NATIONAL PLAN TO ADDRESS ALZHEIMER'S DISEASE: 2017 UPDATE. Strategy 1.E: Facilitate Translation of Findings into Medical Practice and Public Health Programs

09/01/2017

Reporting Research Findings. NIA operates the ADEAR Center, the primary Federal Government resource for information about AD/ADRD, research, and caregiving. The ADEAR Center educates the public about the latest research findings and clinical trial participation via free, evidence-based information available online and in print. In addition, NIA disseminates research findings through the media, social media, and annual research progress reports.

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Resources for the Dementia Services Community. The interagency ROAR (NIH, ACL, CDC) group hosted an update in the popular webinar series in 2017 for professionals on AD/ADRD resources that drew 500+ participants and offered continuing education credit. Free continuing education is available to professionals who need it when they view recorded webinars from 2017 and earlier series. This continuing education is available through 2018.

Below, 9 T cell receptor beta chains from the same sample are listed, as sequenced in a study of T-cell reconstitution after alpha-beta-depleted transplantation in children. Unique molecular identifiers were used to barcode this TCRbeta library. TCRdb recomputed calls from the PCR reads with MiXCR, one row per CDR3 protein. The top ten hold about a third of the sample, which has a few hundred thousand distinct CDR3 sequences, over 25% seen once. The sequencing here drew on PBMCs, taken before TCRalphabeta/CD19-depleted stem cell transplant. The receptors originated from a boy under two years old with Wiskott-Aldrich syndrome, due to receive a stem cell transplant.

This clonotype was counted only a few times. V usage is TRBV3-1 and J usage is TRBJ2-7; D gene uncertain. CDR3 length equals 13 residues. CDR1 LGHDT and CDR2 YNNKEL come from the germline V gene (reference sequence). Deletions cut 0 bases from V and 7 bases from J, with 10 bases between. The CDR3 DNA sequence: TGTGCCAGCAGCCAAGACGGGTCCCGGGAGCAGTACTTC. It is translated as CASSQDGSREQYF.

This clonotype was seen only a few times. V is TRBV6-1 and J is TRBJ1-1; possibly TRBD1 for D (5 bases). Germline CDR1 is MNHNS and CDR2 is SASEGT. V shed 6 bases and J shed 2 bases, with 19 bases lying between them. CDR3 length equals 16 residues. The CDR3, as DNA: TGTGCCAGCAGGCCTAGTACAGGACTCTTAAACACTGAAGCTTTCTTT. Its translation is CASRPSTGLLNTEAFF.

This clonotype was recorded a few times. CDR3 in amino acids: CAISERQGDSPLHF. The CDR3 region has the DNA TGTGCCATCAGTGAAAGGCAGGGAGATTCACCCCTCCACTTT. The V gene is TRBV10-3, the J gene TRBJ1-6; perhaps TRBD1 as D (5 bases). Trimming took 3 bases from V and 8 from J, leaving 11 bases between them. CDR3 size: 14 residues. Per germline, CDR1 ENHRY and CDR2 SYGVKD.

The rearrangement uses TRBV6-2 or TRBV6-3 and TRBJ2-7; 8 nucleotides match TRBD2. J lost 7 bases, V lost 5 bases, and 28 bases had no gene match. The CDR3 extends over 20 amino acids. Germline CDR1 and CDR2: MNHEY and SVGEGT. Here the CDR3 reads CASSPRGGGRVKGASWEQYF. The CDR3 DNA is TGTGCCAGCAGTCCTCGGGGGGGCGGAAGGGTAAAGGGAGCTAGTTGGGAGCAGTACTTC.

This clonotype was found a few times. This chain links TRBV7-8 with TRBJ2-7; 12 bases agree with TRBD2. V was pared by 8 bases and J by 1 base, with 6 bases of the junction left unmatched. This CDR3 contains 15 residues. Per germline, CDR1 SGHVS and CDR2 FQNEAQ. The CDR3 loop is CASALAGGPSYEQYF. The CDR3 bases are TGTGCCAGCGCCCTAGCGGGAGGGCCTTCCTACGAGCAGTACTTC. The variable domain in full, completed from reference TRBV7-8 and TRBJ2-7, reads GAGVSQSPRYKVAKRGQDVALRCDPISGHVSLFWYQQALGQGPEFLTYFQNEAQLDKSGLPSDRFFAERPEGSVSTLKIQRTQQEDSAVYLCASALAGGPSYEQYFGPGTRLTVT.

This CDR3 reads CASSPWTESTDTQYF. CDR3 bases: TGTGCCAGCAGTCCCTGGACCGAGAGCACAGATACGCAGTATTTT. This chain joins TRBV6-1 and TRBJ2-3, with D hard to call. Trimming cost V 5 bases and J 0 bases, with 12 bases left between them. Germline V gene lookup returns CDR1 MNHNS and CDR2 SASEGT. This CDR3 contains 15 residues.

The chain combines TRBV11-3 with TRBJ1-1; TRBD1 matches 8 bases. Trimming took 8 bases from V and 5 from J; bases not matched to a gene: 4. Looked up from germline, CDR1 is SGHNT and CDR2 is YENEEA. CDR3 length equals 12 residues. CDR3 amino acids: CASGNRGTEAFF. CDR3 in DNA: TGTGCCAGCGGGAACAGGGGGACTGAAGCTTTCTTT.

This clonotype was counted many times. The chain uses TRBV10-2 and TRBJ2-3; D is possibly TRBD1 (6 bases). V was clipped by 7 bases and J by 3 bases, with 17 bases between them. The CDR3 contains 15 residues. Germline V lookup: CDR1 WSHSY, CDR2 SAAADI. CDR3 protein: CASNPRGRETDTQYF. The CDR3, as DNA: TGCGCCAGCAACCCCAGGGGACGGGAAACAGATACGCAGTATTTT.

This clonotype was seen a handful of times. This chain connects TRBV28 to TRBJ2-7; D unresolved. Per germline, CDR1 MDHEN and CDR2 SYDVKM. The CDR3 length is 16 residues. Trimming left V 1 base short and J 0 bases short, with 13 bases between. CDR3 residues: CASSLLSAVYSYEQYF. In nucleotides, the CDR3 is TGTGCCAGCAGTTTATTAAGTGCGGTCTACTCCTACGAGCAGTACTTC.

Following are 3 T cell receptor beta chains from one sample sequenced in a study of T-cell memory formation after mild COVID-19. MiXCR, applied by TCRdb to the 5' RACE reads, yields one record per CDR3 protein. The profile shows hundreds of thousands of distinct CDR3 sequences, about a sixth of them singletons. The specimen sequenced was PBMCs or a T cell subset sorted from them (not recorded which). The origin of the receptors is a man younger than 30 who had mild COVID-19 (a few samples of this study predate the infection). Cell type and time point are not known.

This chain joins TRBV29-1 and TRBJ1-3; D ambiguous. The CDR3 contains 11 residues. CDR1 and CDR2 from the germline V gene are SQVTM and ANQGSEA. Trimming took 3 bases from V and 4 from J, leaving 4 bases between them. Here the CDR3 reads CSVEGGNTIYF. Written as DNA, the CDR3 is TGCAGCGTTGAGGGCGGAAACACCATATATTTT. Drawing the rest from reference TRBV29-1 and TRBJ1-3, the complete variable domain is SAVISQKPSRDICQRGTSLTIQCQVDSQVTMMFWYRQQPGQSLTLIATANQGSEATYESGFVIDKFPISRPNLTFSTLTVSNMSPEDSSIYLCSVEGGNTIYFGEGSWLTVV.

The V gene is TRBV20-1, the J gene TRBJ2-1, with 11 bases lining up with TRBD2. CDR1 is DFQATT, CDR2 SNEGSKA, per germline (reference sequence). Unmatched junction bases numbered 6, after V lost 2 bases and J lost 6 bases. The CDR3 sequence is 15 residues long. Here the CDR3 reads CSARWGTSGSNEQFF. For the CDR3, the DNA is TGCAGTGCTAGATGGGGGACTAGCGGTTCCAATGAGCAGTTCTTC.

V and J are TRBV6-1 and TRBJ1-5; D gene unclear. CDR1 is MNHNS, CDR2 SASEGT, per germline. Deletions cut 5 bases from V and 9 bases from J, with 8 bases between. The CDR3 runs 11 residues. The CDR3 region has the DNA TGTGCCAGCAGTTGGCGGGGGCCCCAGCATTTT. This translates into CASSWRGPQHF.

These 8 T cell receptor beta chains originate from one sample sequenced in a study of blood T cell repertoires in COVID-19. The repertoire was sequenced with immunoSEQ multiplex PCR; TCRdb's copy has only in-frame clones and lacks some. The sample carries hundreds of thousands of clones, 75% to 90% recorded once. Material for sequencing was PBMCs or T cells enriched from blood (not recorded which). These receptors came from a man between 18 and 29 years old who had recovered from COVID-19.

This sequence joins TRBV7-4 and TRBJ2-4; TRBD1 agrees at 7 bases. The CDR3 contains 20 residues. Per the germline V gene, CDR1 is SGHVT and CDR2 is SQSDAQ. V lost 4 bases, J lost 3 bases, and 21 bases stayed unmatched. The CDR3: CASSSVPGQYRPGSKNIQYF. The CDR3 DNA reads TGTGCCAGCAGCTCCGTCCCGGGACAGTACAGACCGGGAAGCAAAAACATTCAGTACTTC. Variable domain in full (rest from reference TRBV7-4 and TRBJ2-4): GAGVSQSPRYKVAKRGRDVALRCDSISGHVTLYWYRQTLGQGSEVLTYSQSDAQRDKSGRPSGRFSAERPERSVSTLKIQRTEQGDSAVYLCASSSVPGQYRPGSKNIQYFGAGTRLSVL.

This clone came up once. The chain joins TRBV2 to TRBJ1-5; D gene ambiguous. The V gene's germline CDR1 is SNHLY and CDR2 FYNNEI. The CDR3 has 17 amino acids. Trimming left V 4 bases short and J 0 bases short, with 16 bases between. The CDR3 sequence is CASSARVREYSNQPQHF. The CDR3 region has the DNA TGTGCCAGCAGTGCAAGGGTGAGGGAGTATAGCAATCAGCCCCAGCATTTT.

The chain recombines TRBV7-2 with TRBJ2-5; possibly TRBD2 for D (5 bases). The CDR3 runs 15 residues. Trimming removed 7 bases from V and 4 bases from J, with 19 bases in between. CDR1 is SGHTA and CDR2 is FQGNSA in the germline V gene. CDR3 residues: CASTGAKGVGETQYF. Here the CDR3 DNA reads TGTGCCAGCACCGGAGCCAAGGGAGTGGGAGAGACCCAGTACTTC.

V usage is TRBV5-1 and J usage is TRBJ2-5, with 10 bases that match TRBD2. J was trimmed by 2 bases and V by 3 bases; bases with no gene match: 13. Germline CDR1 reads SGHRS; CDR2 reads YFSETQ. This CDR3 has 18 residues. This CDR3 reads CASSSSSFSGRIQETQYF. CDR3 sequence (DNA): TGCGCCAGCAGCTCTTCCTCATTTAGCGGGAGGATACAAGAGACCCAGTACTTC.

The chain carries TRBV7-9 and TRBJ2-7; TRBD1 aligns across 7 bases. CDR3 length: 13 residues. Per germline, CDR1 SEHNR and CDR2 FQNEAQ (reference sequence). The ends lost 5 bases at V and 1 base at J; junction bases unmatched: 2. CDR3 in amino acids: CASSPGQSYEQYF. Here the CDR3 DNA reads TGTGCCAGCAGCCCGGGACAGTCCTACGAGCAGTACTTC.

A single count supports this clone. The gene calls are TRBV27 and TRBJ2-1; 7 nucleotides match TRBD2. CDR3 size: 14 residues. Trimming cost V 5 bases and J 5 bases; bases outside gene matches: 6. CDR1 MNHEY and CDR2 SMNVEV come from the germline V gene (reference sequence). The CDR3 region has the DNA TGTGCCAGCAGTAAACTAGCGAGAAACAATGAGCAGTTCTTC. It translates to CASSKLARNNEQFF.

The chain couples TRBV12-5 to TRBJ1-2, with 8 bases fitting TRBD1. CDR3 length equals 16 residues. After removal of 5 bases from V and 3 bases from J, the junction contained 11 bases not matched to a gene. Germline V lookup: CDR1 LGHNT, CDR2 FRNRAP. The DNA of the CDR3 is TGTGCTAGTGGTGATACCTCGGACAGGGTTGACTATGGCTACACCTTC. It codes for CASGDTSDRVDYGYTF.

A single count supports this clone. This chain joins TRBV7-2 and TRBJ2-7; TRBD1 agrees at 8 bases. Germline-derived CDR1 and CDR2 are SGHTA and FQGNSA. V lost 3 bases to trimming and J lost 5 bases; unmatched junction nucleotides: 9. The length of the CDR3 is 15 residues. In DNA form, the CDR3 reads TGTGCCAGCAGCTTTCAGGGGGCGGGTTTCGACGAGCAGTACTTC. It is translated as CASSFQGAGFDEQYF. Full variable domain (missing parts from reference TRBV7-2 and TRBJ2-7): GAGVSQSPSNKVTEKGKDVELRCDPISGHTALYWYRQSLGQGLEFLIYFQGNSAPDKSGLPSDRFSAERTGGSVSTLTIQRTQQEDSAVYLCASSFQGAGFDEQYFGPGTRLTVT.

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Exploring the Evidence for Prevention. In 2015, NIH initiated a project involving the Agency for Healthcare Research and Quality (AHRQ), and the National Academies of Sciences, Engineering, and Medicine (NASEM), to conduct a systematic review of the evidence on prevention of clinical AD-type dementia, MCI, and age-related cognitive decline (AHRQ), and to shape these findings into a set of recommendations for public health practice and research (NASEM). This effort is driven by the intense interest in recent years -- in the United States and internationally -- to identify ways to reduce the risk for cognitive decline and AD/ADRD. Ultimately, the effectiveness of 13 interventions was explored by the Minnesota Evidence-based Practice Center (supported by AHRQ). While most interventions showed no evidence of benefit to delay cognitive decline or AD; some forms of cognitive training were found to improve performance on specific tasks, though the transfer of benefits to other cognitive areas may be limited. A review of the available evidence also showed that some types of physical activity, and vitamin B12 plus folic acid may benefit cognitive performance in some areas for adults with normal cognition. A report from NASEM detailing recommendations for public health messaging based on these findings was released in June 2017.

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